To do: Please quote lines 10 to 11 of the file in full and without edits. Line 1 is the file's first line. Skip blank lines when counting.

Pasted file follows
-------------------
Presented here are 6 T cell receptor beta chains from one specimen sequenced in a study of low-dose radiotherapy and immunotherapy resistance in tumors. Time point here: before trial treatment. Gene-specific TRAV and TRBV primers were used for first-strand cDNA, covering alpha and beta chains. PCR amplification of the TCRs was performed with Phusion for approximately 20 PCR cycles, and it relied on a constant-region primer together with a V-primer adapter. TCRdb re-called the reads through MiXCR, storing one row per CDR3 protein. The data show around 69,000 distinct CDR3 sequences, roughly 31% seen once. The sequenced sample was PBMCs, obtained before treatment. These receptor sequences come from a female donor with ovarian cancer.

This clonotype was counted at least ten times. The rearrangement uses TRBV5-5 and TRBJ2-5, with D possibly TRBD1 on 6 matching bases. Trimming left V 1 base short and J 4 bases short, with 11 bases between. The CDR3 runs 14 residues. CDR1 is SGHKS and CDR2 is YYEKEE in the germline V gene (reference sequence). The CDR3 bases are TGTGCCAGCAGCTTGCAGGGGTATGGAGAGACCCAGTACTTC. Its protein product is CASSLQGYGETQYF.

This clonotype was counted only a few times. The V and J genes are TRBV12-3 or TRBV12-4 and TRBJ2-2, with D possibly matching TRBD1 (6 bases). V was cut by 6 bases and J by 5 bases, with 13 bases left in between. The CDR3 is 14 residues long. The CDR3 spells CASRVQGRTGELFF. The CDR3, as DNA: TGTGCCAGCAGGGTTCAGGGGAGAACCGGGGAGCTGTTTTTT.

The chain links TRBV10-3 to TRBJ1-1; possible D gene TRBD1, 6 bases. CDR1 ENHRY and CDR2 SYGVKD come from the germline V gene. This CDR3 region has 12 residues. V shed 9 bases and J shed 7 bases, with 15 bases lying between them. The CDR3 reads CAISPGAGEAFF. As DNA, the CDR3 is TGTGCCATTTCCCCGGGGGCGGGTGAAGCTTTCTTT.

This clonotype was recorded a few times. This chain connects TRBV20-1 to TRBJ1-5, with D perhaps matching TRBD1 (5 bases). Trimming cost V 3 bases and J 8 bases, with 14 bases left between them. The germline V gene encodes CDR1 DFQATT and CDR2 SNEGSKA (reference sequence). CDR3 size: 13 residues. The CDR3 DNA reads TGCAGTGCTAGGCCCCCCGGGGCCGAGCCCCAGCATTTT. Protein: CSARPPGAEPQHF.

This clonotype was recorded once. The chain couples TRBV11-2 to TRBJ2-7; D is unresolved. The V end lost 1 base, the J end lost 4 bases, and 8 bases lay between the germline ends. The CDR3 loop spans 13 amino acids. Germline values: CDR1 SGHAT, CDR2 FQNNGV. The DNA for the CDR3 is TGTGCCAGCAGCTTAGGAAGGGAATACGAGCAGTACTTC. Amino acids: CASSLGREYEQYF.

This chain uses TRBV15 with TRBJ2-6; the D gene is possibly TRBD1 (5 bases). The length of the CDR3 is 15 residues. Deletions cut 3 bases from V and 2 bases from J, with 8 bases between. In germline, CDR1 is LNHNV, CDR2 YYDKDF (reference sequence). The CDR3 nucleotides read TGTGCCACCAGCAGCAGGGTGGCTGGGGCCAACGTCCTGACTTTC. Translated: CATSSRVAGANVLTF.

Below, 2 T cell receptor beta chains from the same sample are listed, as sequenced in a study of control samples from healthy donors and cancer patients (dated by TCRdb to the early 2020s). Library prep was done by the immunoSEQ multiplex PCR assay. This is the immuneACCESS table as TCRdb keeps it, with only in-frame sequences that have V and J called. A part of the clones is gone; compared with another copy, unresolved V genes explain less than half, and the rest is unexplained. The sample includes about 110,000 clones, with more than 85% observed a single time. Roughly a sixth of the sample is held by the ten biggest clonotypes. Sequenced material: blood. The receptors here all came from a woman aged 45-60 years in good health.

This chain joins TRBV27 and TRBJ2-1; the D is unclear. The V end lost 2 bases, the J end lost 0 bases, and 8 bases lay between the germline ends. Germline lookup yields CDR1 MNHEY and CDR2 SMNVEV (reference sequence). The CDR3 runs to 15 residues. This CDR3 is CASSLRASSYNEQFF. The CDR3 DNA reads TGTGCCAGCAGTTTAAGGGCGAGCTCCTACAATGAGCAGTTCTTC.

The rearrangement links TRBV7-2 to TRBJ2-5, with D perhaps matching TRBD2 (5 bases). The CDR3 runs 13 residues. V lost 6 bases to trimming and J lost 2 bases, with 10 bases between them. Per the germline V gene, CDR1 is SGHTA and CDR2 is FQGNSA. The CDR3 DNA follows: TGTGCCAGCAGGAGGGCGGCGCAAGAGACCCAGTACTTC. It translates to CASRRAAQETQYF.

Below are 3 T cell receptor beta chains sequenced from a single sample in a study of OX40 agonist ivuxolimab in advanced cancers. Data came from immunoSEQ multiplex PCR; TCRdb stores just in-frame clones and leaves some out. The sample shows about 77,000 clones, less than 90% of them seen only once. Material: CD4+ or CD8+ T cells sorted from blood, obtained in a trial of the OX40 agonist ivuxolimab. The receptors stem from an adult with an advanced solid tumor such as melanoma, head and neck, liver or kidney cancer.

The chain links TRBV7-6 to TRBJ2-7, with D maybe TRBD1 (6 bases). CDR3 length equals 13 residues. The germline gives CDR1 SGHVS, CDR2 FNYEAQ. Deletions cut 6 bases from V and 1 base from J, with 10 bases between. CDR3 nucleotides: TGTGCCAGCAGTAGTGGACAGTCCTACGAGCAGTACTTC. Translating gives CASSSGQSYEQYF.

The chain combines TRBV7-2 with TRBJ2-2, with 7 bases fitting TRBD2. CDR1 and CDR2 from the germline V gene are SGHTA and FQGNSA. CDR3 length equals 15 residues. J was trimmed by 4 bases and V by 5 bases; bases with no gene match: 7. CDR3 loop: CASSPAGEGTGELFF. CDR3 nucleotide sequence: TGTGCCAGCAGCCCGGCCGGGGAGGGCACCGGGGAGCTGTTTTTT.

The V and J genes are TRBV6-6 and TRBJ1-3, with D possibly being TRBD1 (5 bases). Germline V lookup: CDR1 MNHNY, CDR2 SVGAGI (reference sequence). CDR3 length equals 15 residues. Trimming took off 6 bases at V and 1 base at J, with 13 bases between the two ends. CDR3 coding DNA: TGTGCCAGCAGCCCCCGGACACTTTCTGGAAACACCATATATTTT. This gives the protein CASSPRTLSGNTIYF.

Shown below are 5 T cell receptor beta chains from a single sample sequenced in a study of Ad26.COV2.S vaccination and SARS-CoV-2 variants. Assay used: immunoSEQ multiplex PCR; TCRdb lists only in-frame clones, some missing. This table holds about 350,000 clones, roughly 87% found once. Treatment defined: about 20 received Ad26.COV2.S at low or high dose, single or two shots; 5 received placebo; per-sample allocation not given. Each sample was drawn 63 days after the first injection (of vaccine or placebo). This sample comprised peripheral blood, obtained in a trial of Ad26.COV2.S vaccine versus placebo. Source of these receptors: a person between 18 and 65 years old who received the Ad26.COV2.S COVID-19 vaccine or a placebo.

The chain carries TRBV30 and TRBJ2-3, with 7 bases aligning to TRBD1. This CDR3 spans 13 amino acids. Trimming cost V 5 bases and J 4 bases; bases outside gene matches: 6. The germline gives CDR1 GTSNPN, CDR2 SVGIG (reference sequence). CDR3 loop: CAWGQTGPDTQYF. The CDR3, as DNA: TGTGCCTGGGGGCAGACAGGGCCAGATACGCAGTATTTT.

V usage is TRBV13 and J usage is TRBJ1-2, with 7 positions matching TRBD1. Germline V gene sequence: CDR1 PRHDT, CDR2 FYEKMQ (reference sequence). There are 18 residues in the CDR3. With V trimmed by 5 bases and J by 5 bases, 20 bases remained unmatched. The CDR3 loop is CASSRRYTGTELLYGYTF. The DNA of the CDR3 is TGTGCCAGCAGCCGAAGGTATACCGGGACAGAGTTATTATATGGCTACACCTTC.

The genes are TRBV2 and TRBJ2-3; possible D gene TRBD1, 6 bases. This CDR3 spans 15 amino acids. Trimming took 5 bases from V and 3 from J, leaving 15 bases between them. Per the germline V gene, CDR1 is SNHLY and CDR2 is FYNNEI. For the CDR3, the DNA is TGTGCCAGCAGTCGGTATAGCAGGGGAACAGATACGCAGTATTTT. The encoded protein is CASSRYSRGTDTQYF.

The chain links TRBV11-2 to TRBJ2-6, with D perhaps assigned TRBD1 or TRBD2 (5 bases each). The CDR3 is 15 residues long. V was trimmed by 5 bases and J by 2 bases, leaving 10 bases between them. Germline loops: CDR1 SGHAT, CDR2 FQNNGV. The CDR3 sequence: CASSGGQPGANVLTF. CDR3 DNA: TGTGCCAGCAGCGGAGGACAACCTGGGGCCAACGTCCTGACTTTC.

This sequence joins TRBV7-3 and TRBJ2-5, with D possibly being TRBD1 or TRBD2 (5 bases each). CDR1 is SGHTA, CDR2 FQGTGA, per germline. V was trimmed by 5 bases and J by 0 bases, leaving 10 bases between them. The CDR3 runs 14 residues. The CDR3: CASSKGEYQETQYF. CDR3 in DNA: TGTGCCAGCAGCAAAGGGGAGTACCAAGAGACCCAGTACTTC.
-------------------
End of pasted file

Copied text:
The rearrangement links TRBV7-2 to TRBJ2-5, with D perhaps matching TRBD2 (5 bases). The CDR3 runs 13 residues. V lost 6 bases to trimming and J lost 2 bases, with 10 bases between them. Per the germline V gene, CDR1 is SGHTA and CDR2 is FQGNSA. The CDR3 DNA follows: TGTGCCAGCAGGAGGGCGGCGCAAGAGACCCAGTACTTC. It translates to CASRRAAQETQYF.

Below are 3 T cell receptor beta chains sequenced from a single sample in a study of OX40 agonist ivuxolimab in advanced cancers. Data came from immunoSEQ multiplex PCR; TCRdb stores just in-frame clones and leaves some out. The sample shows about 77,000 clones, less than 90% of them seen only once. Material: CD4+ or CD8+ T cells sorted from blood, obtained in a trial of the OX40 agonist ivuxolimab. The receptors stem from an adult with an advanced solid tumor such as melanoma, head and neck, liver or kidney cancer.